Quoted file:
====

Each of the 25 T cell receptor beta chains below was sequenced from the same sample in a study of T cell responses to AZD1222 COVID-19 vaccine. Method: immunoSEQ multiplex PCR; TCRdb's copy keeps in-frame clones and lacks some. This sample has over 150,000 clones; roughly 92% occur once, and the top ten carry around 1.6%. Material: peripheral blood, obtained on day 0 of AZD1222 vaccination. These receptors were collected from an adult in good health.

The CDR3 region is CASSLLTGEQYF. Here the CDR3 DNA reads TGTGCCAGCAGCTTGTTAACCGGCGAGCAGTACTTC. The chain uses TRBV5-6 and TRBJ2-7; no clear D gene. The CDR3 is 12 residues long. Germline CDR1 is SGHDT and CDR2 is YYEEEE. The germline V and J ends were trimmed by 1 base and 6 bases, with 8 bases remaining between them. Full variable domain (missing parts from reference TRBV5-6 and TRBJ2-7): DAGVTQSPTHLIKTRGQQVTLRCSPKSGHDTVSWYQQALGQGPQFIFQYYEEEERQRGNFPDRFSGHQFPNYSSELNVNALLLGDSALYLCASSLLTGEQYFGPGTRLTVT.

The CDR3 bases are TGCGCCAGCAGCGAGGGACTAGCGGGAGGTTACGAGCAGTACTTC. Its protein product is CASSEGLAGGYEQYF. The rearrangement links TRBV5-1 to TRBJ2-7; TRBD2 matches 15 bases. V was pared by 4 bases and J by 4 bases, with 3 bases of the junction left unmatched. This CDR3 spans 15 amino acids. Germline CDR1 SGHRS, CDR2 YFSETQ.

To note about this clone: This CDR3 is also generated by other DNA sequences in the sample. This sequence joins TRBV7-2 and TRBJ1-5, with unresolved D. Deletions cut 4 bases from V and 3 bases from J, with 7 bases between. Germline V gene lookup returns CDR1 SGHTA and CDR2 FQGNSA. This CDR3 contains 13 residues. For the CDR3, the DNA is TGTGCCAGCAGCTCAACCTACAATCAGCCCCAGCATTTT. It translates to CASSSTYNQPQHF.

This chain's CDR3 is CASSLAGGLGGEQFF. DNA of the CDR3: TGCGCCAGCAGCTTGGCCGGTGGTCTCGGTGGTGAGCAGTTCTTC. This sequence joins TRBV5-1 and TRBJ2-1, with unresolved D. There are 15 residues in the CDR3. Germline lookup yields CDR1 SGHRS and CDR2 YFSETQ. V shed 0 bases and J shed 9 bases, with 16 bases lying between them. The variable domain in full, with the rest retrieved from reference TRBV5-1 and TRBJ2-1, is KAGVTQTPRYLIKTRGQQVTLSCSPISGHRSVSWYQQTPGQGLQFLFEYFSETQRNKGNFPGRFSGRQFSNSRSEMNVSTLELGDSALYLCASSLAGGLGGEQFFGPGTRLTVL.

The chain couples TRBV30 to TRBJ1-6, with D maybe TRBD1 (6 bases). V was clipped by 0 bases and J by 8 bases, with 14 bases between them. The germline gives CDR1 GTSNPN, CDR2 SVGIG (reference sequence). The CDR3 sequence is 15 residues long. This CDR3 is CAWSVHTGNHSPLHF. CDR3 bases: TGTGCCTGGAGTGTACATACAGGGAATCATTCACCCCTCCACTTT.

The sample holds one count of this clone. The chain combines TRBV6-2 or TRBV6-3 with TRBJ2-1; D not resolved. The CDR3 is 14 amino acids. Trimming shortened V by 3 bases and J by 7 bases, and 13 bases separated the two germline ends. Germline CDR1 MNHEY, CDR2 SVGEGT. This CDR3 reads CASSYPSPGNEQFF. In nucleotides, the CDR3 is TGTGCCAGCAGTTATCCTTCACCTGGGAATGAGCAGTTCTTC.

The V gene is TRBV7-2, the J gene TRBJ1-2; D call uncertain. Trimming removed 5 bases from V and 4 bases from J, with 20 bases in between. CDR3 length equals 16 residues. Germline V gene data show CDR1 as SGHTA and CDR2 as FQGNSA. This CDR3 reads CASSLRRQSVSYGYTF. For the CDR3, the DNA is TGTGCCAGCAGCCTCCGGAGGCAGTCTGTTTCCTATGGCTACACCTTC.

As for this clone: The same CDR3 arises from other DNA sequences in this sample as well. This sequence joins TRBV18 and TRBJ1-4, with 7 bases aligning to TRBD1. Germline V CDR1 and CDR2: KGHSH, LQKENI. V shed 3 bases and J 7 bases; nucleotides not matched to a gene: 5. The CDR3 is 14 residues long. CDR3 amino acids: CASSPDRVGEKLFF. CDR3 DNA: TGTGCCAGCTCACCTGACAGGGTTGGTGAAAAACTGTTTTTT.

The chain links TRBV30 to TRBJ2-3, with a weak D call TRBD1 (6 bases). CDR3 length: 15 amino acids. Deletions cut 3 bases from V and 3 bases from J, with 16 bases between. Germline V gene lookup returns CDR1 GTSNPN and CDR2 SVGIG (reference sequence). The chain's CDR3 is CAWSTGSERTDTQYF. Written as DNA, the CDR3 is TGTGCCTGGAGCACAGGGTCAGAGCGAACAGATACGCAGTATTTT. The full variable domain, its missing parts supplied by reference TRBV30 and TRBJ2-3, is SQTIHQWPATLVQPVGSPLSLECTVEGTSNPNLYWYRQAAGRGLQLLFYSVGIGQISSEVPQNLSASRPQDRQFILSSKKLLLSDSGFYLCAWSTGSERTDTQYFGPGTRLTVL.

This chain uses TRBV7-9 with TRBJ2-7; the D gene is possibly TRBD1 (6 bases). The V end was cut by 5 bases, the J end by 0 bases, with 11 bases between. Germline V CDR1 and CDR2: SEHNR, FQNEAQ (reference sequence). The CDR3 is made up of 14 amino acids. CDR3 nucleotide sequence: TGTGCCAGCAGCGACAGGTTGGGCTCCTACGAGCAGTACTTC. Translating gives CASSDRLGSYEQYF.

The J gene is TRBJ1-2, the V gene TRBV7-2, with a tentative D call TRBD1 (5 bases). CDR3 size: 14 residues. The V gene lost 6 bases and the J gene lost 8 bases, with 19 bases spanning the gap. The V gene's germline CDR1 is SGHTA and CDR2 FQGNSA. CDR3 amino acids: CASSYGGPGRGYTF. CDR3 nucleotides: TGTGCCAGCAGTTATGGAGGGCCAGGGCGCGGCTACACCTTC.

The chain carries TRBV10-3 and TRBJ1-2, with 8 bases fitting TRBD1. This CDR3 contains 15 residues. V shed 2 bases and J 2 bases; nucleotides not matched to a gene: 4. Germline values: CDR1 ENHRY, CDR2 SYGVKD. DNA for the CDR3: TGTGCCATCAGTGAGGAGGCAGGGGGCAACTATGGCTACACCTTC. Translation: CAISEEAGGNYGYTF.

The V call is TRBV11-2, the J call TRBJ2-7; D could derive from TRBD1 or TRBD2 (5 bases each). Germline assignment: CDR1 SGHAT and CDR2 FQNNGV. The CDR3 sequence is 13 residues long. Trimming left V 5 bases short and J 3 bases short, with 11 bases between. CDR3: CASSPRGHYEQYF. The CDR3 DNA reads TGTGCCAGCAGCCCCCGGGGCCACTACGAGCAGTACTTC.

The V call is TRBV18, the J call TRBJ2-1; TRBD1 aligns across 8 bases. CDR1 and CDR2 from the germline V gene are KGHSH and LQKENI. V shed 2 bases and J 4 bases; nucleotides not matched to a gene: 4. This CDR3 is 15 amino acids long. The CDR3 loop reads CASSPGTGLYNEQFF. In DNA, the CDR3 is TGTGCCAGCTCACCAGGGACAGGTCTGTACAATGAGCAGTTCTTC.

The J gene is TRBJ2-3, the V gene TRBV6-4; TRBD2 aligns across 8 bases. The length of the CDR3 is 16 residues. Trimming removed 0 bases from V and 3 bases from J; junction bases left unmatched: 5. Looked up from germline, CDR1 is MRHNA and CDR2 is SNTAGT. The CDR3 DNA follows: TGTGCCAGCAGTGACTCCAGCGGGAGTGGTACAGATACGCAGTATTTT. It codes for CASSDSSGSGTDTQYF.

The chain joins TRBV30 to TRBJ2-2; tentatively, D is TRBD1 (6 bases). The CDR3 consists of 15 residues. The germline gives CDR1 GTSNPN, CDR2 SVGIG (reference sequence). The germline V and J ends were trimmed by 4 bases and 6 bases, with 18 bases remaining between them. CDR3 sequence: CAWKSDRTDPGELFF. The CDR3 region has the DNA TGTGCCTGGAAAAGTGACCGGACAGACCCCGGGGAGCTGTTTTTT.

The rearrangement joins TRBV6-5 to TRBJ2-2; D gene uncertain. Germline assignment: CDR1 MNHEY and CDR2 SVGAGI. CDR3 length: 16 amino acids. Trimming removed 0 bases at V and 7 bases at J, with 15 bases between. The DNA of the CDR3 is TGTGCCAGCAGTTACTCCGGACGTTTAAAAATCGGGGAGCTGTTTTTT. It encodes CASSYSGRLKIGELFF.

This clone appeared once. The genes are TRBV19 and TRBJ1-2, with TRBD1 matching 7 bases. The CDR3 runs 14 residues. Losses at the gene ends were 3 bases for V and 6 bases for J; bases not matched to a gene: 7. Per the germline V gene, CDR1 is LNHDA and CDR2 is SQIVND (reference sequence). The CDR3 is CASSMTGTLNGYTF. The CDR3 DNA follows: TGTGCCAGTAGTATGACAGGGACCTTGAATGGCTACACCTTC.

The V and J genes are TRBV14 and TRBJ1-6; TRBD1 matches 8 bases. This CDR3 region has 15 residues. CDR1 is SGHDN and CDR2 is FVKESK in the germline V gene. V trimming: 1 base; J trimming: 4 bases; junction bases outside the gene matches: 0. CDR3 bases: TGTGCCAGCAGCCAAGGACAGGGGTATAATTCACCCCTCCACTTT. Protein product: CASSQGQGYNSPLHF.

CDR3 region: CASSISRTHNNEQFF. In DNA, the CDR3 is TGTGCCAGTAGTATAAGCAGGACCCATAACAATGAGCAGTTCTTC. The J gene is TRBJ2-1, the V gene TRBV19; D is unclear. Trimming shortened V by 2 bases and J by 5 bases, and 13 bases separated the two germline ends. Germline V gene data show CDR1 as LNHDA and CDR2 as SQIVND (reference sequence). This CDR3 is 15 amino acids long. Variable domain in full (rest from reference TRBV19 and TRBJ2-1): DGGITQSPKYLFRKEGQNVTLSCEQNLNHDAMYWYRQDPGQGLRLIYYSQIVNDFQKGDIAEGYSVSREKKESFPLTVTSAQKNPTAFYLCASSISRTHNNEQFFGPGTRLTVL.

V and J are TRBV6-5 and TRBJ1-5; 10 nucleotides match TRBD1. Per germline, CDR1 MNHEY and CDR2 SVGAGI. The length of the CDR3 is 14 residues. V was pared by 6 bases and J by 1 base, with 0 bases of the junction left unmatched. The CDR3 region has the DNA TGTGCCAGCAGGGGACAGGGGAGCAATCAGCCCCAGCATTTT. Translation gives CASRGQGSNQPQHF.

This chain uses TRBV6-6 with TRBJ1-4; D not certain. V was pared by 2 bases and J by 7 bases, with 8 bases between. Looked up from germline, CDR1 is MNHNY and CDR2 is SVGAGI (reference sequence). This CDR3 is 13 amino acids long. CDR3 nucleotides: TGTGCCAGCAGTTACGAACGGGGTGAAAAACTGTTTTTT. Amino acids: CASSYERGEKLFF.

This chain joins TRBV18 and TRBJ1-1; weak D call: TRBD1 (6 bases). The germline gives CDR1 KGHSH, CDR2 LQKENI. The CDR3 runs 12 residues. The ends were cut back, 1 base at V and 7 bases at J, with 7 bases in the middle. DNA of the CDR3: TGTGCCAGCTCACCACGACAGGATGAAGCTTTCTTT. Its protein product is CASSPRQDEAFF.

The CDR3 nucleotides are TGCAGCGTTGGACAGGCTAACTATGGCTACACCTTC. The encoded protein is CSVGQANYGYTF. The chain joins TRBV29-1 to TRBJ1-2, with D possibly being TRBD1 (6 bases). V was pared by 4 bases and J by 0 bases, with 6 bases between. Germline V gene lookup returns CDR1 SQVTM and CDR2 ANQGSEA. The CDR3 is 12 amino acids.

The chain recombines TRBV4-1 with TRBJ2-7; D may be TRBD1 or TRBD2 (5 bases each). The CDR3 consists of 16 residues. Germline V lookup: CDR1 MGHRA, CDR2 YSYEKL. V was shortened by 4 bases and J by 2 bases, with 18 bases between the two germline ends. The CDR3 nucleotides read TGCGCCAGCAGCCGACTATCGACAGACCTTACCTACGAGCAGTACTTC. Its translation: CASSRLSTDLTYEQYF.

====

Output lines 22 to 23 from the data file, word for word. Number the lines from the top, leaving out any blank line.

V and J are TRBV6-5 and TRBJ1-5; 10 nucleotides match TRBD1. Per germline, CDR1 MNHEY and CDR2 SVGAGI. The length of the CDR3 is 14 residues. V was pared by 6 bases and J by 1 base, with 0 bases of the junction left unmatched. The CDR3 region has the DNA TGTGCCAGCAGGGGACAGGGGAGCAATCAGCCCCAGCATTTT. Translation gives CASRGQGSNQPQHF.

This chain uses TRBV6-6 with TRBJ1-4; D not certain. V was pared by 2 bases and J by 7 bases, with 8 bases between. Looked up from germline, CDR1 is MNHNY and CDR2 is SVGAGI (reference sequence). This CDR3 is 13 amino acids long. CDR3 nucleotides: TGTGCCAGCAGTTACGAACGGGGTGAAAAACTGTTTTTT. Amino acids: CASSYERGEKLFF.